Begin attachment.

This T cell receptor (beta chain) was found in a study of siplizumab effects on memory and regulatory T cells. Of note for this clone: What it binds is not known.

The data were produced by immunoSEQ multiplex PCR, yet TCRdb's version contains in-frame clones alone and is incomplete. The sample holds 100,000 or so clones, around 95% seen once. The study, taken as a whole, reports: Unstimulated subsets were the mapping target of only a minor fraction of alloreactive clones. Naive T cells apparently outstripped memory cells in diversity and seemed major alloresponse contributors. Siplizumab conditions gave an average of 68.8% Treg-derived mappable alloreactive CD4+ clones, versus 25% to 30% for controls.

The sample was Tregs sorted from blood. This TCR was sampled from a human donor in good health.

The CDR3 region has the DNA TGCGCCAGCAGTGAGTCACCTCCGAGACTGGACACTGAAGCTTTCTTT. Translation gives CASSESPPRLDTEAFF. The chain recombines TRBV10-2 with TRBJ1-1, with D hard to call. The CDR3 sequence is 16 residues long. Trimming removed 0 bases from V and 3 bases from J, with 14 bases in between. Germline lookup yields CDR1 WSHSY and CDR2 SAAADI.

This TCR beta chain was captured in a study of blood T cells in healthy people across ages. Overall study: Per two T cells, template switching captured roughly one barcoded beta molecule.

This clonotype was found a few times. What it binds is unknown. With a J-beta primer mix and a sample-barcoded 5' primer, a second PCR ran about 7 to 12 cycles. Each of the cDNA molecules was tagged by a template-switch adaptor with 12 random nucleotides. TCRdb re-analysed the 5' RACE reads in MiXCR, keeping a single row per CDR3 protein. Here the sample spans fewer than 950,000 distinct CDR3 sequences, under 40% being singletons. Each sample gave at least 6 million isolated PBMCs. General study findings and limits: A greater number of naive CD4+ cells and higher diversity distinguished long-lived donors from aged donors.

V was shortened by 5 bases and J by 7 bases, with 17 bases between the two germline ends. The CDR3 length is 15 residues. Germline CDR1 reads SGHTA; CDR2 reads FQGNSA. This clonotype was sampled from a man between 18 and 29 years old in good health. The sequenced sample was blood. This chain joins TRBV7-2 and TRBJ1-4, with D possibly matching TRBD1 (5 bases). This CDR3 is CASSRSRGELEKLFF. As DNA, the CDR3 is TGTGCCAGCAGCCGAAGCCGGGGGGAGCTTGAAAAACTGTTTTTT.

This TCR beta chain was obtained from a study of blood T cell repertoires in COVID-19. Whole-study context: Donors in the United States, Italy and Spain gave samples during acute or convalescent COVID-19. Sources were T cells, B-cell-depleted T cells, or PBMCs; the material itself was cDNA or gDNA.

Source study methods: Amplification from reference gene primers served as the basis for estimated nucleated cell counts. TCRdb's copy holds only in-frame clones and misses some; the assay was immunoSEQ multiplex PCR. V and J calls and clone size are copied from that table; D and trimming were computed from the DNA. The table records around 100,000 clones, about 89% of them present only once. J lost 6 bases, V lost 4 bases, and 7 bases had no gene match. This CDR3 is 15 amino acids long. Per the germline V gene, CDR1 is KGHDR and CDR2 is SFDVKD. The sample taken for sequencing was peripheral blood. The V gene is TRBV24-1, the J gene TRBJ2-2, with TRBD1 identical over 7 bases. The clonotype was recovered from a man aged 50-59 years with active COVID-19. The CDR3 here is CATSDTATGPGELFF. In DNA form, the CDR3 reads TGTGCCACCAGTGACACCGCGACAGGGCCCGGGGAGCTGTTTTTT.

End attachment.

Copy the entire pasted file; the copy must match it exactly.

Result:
This T cell receptor (beta chain) was found in a study of siplizumab effects on memory and regulatory T cells. Of note for this clone: What it binds is not known.

The data were produced by immunoSEQ multiplex PCR, yet TCRdb's version contains in-frame clones alone and is incomplete. The sample holds 100,000 or so clones, around 95% seen once. The study, taken as a whole, reports: Unstimulated subsets were the mapping target of only a minor fraction of alloreactive clones. Naive T cells apparently outstripped memory cells in diversity and seemed major alloresponse contributors. Siplizumab conditions gave an average of 68.8% Treg-derived mappable alloreactive CD4+ clones, versus 25% to 30% for controls.

The sample was Tregs sorted from blood. This TCR was sampled from a human donor in good health.

The CDR3 region has the DNA TGCGCCAGCAGTGAGTCACCTCCGAGACTGGACACTGAAGCTTTCTTT. Translation gives CASSESPPRLDTEAFF. The chain recombines TRBV10-2 with TRBJ1-1, with D hard to call. The CDR3 sequence is 16 residues long. Trimming removed 0 bases from V and 3 bases from J, with 14 bases in between. Germline lookup yields CDR1 WSHSY and CDR2 SAAADI.

This TCR beta chain was captured in a study of blood T cells in healthy people across ages. Overall study: Per two T cells, template switching captured roughly one barcoded beta molecule.

This clonotype was found a few times. What it binds is unknown. With a J-beta primer mix and a sample-barcoded 5' primer, a second PCR ran about 7 to 12 cycles. Each of the cDNA molecules was tagged by a template-switch adaptor with 12 random nucleotides. TCRdb re-analysed the 5' RACE reads in MiXCR, keeping a single row per CDR3 protein. Here the sample spans fewer than 950,000 distinct CDR3 sequences, under 40% being singletons. Each sample gave at least 6 million isolated PBMCs. General study findings and limits: A greater number of naive CD4+ cells and higher diversity distinguished long-lived donors from aged donors.

V was shortened by 5 bases and J by 7 bases, with 17 bases between the two germline ends. The CDR3 length is 15 residues. Germline CDR1 reads SGHTA; CDR2 reads FQGNSA. This clonotype was sampled from a man between 18 and 29 years old in good health. The sequenced sample was blood. This chain joins TRBV7-2 and TRBJ1-4, with D possibly matching TRBD1 (5 bases). This CDR3 is CASSRSRGELEKLFF. As DNA, the CDR3 is TGTGCCAGCAGCCGAAGCCGGGGGGAGCTTGAAAAACTGTTTTTT.

This TCR beta chain was obtained from a study of blood T cell repertoires in COVID-19. Whole-study context: Donors in the United States, Italy and Spain gave samples during acute or convalescent COVID-19. Sources were T cells, B-cell-depleted T cells, or PBMCs; the material itself was cDNA or gDNA.

Source study methods: Amplification from reference gene primers served as the basis for estimated nucleated cell counts. TCRdb's copy holds only in-frame clones and misses some; the assay was immunoSEQ multiplex PCR. V and J calls and clone size are copied from that table; D and trimming were computed from the DNA. The table records around 100,000 clones, about 89% of them present only once. J lost 6 bases, V lost 4 bases, and 7 bases had no gene match. This CDR3 is 15 amino acids long. Per the germline V gene, CDR1 is KGHDR and CDR2 is SFDVKD. The sample taken for sequencing was peripheral blood. The V gene is TRBV24-1, the J gene TRBJ2-2, with TRBD1 identical over 7 bases. The clonotype was recovered from a man aged 50-59 years with active COVID-19. The CDR3 here is CATSDTATGPGELFF. In DNA form, the CDR3 reads TGTGCCACCAGTGACACCGCGACAGGGCCCGGGGAGCTGTTTTTT.